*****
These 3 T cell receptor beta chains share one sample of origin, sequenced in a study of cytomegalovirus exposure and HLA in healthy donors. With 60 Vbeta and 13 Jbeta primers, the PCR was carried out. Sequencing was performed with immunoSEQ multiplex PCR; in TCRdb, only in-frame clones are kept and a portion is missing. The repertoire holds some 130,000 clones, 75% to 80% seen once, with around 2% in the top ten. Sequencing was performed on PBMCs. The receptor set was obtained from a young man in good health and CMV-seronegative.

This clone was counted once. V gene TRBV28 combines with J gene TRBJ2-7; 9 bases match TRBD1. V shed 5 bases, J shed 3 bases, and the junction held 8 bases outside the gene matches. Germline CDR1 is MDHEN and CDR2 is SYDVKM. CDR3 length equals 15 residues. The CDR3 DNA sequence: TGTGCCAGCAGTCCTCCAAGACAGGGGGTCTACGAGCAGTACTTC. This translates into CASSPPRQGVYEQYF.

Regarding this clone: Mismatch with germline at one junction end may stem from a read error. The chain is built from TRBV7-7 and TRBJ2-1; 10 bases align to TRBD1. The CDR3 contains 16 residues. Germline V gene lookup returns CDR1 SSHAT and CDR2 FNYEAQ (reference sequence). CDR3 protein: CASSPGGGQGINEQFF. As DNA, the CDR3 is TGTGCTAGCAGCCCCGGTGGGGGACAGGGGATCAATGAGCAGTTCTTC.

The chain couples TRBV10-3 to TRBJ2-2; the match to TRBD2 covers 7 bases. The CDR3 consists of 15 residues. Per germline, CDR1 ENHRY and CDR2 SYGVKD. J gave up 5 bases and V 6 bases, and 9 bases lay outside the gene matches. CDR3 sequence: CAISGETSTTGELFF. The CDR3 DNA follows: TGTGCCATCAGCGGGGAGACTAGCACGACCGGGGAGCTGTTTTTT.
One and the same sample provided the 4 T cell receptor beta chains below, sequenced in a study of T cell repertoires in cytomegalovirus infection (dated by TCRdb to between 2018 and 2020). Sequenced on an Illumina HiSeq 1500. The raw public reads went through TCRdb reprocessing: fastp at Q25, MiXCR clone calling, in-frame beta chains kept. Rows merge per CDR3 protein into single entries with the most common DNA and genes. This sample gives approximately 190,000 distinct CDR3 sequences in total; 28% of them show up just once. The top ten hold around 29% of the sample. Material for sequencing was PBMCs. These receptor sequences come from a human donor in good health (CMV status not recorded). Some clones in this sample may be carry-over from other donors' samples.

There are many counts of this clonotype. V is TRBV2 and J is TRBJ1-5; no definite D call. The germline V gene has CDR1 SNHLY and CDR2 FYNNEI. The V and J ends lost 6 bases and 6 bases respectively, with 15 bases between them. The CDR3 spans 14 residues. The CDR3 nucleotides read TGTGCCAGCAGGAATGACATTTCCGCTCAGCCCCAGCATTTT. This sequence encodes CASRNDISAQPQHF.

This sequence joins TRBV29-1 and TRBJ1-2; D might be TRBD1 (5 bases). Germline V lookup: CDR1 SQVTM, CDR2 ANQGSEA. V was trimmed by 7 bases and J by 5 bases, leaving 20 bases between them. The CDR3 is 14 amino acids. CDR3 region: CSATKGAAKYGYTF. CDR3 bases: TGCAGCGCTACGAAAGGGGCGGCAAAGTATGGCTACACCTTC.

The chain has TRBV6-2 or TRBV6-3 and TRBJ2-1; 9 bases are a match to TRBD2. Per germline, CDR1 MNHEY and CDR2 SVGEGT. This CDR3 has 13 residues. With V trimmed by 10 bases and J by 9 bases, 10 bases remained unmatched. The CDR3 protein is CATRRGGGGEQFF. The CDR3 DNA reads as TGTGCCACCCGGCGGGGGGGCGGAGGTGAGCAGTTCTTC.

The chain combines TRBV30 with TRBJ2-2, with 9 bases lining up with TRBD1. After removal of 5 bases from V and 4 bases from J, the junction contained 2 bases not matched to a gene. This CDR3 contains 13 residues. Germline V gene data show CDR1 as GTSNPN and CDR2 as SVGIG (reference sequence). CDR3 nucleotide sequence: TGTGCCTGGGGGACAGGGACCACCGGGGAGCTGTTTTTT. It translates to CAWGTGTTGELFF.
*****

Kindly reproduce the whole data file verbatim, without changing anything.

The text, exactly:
These 3 T cell receptor beta chains share one sample of origin, sequenced in a study of cytomegalovirus exposure and HLA in healthy donors. With 60 Vbeta and 13 Jbeta primers, the PCR was carried out. Sequencing was performed with immunoSEQ multiplex PCR; in TCRdb, only in-frame clones are kept and a portion is missing. The repertoire holds some 130,000 clones, 75% to 80% seen once, with around 2% in the top ten. Sequencing was performed on PBMCs. The receptor set was obtained from a young man in good health and CMV-seronegative.

This clone was counted once. V gene TRBV28 combines with J gene TRBJ2-7; 9 bases match TRBD1. V shed 5 bases, J shed 3 bases, and the junction held 8 bases outside the gene matches. Germline CDR1 is MDHEN and CDR2 is SYDVKM. CDR3 length equals 15 residues. The CDR3 DNA sequence: TGTGCCAGCAGTCCTCCAAGACAGGGGGTCTACGAGCAGTACTTC. This translates into CASSPPRQGVYEQYF.

Regarding this clone: Mismatch with germline at one junction end may stem from a read error. The chain is built from TRBV7-7 and TRBJ2-1; 10 bases align to TRBD1. The CDR3 contains 16 residues. Germline V gene lookup returns CDR1 SSHAT and CDR2 FNYEAQ (reference sequence). CDR3 protein: CASSPGGGQGINEQFF. As DNA, the CDR3 is TGTGCTAGCAGCCCCGGTGGGGGACAGGGGATCAATGAGCAGTTCTTC.

The chain couples TRBV10-3 to TRBJ2-2; the match to TRBD2 covers 7 bases. The CDR3 consists of 15 residues. Per germline, CDR1 ENHRY and CDR2 SYGVKD. J gave up 5 bases and V 6 bases, and 9 bases lay outside the gene matches. CDR3 sequence: CAISGETSTTGELFF. The CDR3 DNA follows: TGTGCCATCAGCGGGGAGACTAGCACGACCGGGGAGCTGTTTTTT.
One and the same sample provided the 4 T cell receptor beta chains below, sequenced in a study of T cell repertoires in cytomegalovirus infection (dated by TCRdb to between 2018 and 2020). Sequenced on an Illumina HiSeq 1500. The raw public reads went through TCRdb reprocessing: fastp at Q25, MiXCR clone calling, in-frame beta chains kept. Rows merge per CDR3 protein into single entries with the most common DNA and genes. This sample gives approximately 190,000 distinct CDR3 sequences in total; 28% of them show up just once. The top ten hold around 29% of the sample. Material for sequencing was PBMCs. These receptor sequences come from a human donor in good health (CMV status not recorded). Some clones in this sample may be carry-over from other donors' samples.

There are many counts of this clonotype. V is TRBV2 and J is TRBJ1-5; no definite D call. The germline V gene has CDR1 SNHLY and CDR2 FYNNEI. The V and J ends lost 6 bases and 6 bases respectively, with 15 bases between them. The CDR3 spans 14 residues. The CDR3 nucleotides read TGTGCCAGCAGGAATGACATTTCCGCTCAGCCCCAGCATTTT. This sequence encodes CASRNDISAQPQHF.

This sequence joins TRBV29-1 and TRBJ1-2; D might be TRBD1 (5 bases). Germline V lookup: CDR1 SQVTM, CDR2 ANQGSEA. V was trimmed by 7 bases and J by 5 bases, leaving 20 bases between them. The CDR3 is 14 amino acids. CDR3 region: CSATKGAAKYGYTF. CDR3 bases: TGCAGCGCTACGAAAGGGGCGGCAAAGTATGGCTACACCTTC.

The chain has TRBV6-2 or TRBV6-3 and TRBJ2-1; 9 bases are a match to TRBD2. Per germline, CDR1 MNHEY and CDR2 SVGEGT. This CDR3 has 13 residues. With V trimmed by 10 bases and J by 9 bases, 10 bases remained unmatched. The CDR3 protein is CATRRGGGGEQFF. The CDR3 DNA reads as TGTGCCACCCGGCGGGGGGGCGGAGGTGAGCAGTTCTTC.

The chain combines TRBV30 with TRBJ2-2, with 9 bases lining up with TRBD1. After removal of 5 bases from V and 4 bases from J, the junction contained 2 bases not matched to a gene. This CDR3 contains 13 residues. Germline V gene data show CDR1 as GTSNPN and CDR2 as SVGIG (reference sequence). CDR3 nucleotide sequence: TGTGCCTGGGGGACAGGGACCACCGGGGAGCTGTTTTTT. It translates to CAWGTGTTGELFF.